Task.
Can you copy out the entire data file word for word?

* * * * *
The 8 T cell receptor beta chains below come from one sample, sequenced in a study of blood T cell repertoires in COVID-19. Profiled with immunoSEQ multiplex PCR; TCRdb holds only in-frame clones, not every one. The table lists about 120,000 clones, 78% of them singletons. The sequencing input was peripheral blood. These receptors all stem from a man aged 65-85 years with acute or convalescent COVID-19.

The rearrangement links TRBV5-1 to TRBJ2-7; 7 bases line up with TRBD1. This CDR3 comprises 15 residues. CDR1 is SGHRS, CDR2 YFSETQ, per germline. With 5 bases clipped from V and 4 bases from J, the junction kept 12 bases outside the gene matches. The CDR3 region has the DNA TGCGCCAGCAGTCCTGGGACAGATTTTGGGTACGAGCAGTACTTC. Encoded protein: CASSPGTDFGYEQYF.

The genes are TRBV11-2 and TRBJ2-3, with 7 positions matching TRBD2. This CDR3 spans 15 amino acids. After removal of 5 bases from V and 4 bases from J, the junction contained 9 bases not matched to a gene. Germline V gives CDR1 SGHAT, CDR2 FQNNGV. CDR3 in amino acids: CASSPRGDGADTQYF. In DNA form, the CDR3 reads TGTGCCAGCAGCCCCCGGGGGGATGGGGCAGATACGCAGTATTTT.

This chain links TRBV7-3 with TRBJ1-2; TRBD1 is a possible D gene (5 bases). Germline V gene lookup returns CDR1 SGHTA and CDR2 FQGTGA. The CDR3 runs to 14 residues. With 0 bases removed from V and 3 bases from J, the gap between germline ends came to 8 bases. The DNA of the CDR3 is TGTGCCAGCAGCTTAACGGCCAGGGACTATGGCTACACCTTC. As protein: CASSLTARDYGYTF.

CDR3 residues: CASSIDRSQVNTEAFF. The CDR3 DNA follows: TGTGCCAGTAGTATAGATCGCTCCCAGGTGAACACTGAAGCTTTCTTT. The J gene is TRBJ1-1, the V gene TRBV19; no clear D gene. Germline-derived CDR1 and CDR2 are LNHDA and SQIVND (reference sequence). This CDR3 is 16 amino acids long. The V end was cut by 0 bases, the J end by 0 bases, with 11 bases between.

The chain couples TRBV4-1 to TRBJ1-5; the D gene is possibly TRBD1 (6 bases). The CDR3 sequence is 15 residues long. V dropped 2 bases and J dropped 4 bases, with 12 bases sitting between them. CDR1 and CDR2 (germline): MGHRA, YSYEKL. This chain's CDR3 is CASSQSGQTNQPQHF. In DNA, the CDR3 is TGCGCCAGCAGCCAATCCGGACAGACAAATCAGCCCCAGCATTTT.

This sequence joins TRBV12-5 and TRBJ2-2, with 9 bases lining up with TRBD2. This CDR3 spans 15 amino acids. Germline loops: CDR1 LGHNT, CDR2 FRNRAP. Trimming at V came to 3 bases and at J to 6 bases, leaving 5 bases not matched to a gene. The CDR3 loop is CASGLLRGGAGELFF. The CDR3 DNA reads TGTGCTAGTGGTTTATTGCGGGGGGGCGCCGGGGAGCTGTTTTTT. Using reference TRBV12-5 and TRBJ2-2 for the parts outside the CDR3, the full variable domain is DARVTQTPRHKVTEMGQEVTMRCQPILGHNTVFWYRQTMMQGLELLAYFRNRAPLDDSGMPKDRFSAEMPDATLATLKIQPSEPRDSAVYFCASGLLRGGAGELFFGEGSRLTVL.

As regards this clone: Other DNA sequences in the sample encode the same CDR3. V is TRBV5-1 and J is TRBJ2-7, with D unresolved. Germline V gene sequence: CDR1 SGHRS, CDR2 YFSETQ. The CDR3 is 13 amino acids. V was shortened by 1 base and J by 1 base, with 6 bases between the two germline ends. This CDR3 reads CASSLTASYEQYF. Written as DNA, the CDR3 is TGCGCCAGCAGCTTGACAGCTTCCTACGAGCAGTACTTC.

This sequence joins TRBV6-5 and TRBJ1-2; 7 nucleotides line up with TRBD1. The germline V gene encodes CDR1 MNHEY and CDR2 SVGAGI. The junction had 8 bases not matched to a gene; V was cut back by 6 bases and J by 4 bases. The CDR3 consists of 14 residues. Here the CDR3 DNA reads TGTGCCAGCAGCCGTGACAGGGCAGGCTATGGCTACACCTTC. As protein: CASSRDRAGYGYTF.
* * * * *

The 8 T cell receptor beta chains below come from one sample, sequenced in a study of blood T cell repertoires in COVID-19. Profiled with immunoSEQ multiplex PCR; TCRdb holds only in-frame clones, not every one. The table lists about 120,000 clones, 78% of them singletons. The sequencing input was peripheral blood. These receptors all stem from a man aged 65-85 years with acute or convalescent COVID-19.

The rearrangement links TRBV5-1 to TRBJ2-7; 7 bases line up with TRBD1. This CDR3 comprises 15 residues. CDR1 is SGHRS, CDR2 YFSETQ, per germline. With 5 bases clipped from V and 4 bases from J, the junction kept 12 bases outside the gene matches. The CDR3 region has the DNA TGCGCCAGCAGTCCTGGGACAGATTTTGGGTACGAGCAGTACTTC. Encoded protein: CASSPGTDFGYEQYF.

The genes are TRBV11-2 and TRBJ2-3, with 7 positions matching TRBD2. This CDR3 spans 15 amino acids. After removal of 5 bases from V and 4 bases from J, the junction contained 9 bases not matched to a gene. Germline V gives CDR1 SGHAT, CDR2 FQNNGV. CDR3 in amino acids: CASSPRGDGADTQYF. In DNA form, the CDR3 reads TGTGCCAGCAGCCCCCGGGGGGATGGGGCAGATACGCAGTATTTT.

This chain links TRBV7-3 with TRBJ1-2; TRBD1 is a possible D gene (5 bases). Germline V gene lookup returns CDR1 SGHTA and CDR2 FQGTGA. The CDR3 runs to 14 residues. With 0 bases removed from V and 3 bases from J, the gap between germline ends came to 8 bases. The DNA of the CDR3 is TGTGCCAGCAGCTTAACGGCCAGGGACTATGGCTACACCTTC. As protein: CASSLTARDYGYTF.

CDR3 residues: CASSIDRSQVNTEAFF. The CDR3 DNA follows: TGTGCCAGTAGTATAGATCGCTCCCAGGTGAACACTGAAGCTTTCTTT. The J gene is TRBJ1-1, the V gene TRBV19; no clear D gene. Germline-derived CDR1 and CDR2 are LNHDA and SQIVND (reference sequence). This CDR3 is 16 amino acids long. The V end was cut by 0 bases, the J end by 0 bases, with 11 bases between.

The chain couples TRBV4-1 to TRBJ1-5; the D gene is possibly TRBD1 (6 bases). The CDR3 sequence is 15 residues long. V dropped 2 bases and J dropped 4 bases, with 12 bases sitting between them. CDR1 and CDR2 (germline): MGHRA, YSYEKL. This chain's CDR3 is CASSQSGQTNQPQHF. In DNA, the CDR3 is TGCGCCAGCAGCCAATCCGGACAGACAAATCAGCCCCAGCATTTT.

This sequence joins TRBV12-5 and TRBJ2-2, with 9 bases lining up with TRBD2. This CDR3 spans 15 amino acids. Germline loops: CDR1 LGHNT, CDR2 FRNRAP. Trimming at V came to 3 bases and at J to 6 bases, leaving 5 bases not matched to a gene. The CDR3 loop is CASGLLRGGAGELFF. The CDR3 DNA reads TGTGCTAGTGGTTTATTGCGGGGGGGCGCCGGGGAGCTGTTTTTT. Using reference TRBV12-5 and TRBJ2-2 for the parts outside the CDR3, the full variable domain is DARVTQTPRHKVTEMGQEVTMRCQPILGHNTVFWYRQTMMQGLELLAYFRNRAPLDDSGMPKDRFSAEMPDATLATLKIQPSEPRDSAVYFCASGLLRGGAGELFFGEGSRLTVL.

As regards this clone: Other DNA sequences in the sample encode the same CDR3. V is TRBV5-1 and J is TRBJ2-7, with D unresolved. Germline V gene sequence: CDR1 SGHRS, CDR2 YFSETQ. The CDR3 is 13 amino acids. V was shortened by 1 base and J by 1 base, with 6 bases between the two germline ends. This CDR3 reads CASSLTASYEQYF. Written as DNA, the CDR3 is TGCGCCAGCAGCTTGACAGCTTCCTACGAGCAGTACTTC.

This sequence joins TRBV6-5 and TRBJ1-2; 7 nucleotides line up with TRBD1. The germline V gene encodes CDR1 MNHEY and CDR2 SVGAGI. The junction had 8 bases not matched to a gene; V was cut back by 6 bases and J by 4 bases. The CDR3 consists of 14 residues. Here the CDR3 DNA reads TGTGCCAGCAGCCGTGACAGGGCAGGCTATGGCTACACCTTC. As protein: CASSRDRAGYGYTF.